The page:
[In this comprehensive postmortem, former Volition developer Luke Schneider talks about how he went indie and assaulted the Xbox Live Indie Games market with an array of games built on the same ideal -- and how each worked, as well as the fate of the overall project.]
I had worked at Outrage Games for five and a half years when it closed in July 2003. Because my wife and I had bought a great house two weeks earlier, we had a choice to make: I could start looking for another games industry job out of state, or I could try to turn a Game Boy Advance prototype I'd been playing with into a full-fledged game. Making a game by myself was a challenge I couldn't resist, so I chose the latter.
The game was completed in a few months, but finding a publisher was a more difficult and demoralizing process than I expected, and a half-completed Xbox port fared no better. So I made the move to Volition in 2004. Though my six years at Volition were enjoyable, the desire for control over my destiny eventually overwhelmed my need for stability. In early 2010, I left Volition to form Radiangames.
When considering the development options for Radiangames, I felt a strong urge to do the opposite of what I'd been doing recently. Instead of taking five years to make one game, I thought it'd be cool to make five -- or more -- games in one year.
My plan was simple: I would create a monthly series of arcade-style games for Xbox Live Indie Games. I'd seen Halfbrick and Arkedo, two small independent studios, do their own series on XBLIG, and I admired the Pixeljunk series on PSN. I also knew that the XNA tools and focused development on a single platform would make it easier to achieve my goals.
Eleven months later, I completed the seventh and final game in the series, with the last five being released in consecutive months. The titles in release order: JoyJoy, Crossfire, Inferno, Fluid, Fireball, Crossfire 2, and Ballistic. Even though I've moved on to a more traditional indie route (larger games, more hype, publisher support, and a higher price) it was still an invaluable experience and an accomplishment to be proud of.
Throughout the article are interspersed "what went right"s and "what went wrong"s from each of the games in the series.
1. Scope Control
Large games take more time to make than small ones. Good games usually take longer than bad ones. So the number one priority in deciding which game ideas to work on: scope. It's amazingly hard to keep a game simple and not to turn it into something epic, so the smaller and more focused the original idea, the better.
With the Radiangames series, the struggle between keeping the games small and making them good was never-ending. I always started small with my ideas, then spent the rest of the time trying to make it good. That invariably required adding more to the core concept, or changing the core concept to be something bigger, but in the end it worked out.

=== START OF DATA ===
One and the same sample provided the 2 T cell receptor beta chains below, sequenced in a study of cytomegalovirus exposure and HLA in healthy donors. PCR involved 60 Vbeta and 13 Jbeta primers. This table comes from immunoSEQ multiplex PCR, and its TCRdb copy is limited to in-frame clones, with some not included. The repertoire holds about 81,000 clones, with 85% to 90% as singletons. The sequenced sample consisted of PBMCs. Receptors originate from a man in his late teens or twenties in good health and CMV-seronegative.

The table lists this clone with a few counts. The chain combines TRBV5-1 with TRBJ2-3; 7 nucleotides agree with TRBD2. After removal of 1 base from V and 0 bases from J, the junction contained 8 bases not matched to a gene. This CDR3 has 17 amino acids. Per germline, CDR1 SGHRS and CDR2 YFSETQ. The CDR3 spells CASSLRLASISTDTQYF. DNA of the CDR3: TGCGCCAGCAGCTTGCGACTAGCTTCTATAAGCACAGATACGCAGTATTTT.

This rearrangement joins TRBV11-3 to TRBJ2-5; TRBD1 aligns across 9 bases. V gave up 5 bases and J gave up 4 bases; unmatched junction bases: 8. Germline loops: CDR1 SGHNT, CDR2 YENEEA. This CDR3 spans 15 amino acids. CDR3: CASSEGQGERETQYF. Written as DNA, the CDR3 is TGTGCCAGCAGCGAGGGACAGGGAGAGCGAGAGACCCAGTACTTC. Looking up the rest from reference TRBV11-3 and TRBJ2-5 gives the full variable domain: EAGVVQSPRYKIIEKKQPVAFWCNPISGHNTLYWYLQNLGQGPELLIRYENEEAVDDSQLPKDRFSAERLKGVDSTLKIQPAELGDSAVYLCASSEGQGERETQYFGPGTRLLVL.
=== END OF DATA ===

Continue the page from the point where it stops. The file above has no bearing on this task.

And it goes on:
To help keep focused, I avoided hard technical problems whenever possible. The games were all 2D and had no online multiplayer. With development on a single platform, I was also able to limit the games to one resolution (1280 x 720) and a fixed-step framerate.
Applying good scope control also meant choosing game concepts that could build off the elements and ideas in previous games. Every time I started a new game, I'd make a copy of the project it most closely resembled and build from there. Though I didn't have a singular engine I was building, keeping a similar game structure (with improvements only where absolutely necessary) meant I could focus more on game design and less on game code.
In the end, sticking to my original plan of creating simpler games was the main reason I was able to release so many quality games in a short timespan.
Right or Wrong: JoyJoy
Right: Safe Design. Being the first game in the series, I went for a safe core design with JoyJoy to reduce risk and focus on getting the game done quickly. The safe design also allowed me to work harder on writing code that was solid and re-usable. Though there were a few major improvements made in subsequent games, the basic code structure was used throughout the series.
Playtesting doesn't make a game great by itself, but it essentially guarantees your game will be enjoyed by more people than it would have otherwise.
With the Radiangames series, I employed a simple but effective two-pronged approach to playtesting: I would occasionally get a few new players to play the game while I observed, and I would send builds to other XBLIG developers for feedback. There's nothing unique about this approach, but I found the two methods combined to be effective at catching a wide range of issues.
The other half of playtesting is listening to the feedback and figuring out what to do with it. My experience with retail games made it much easier to deal with any negative or confusing feedback.
As most of the playtesting comments went directly against scope control or were painful to hear, I'd take a little time to contemplate the best way to respond or address the issues rather than reacting defensively. Usually I'd end up agreeing that something had to be done to make the game better, and that's what playtesting is for.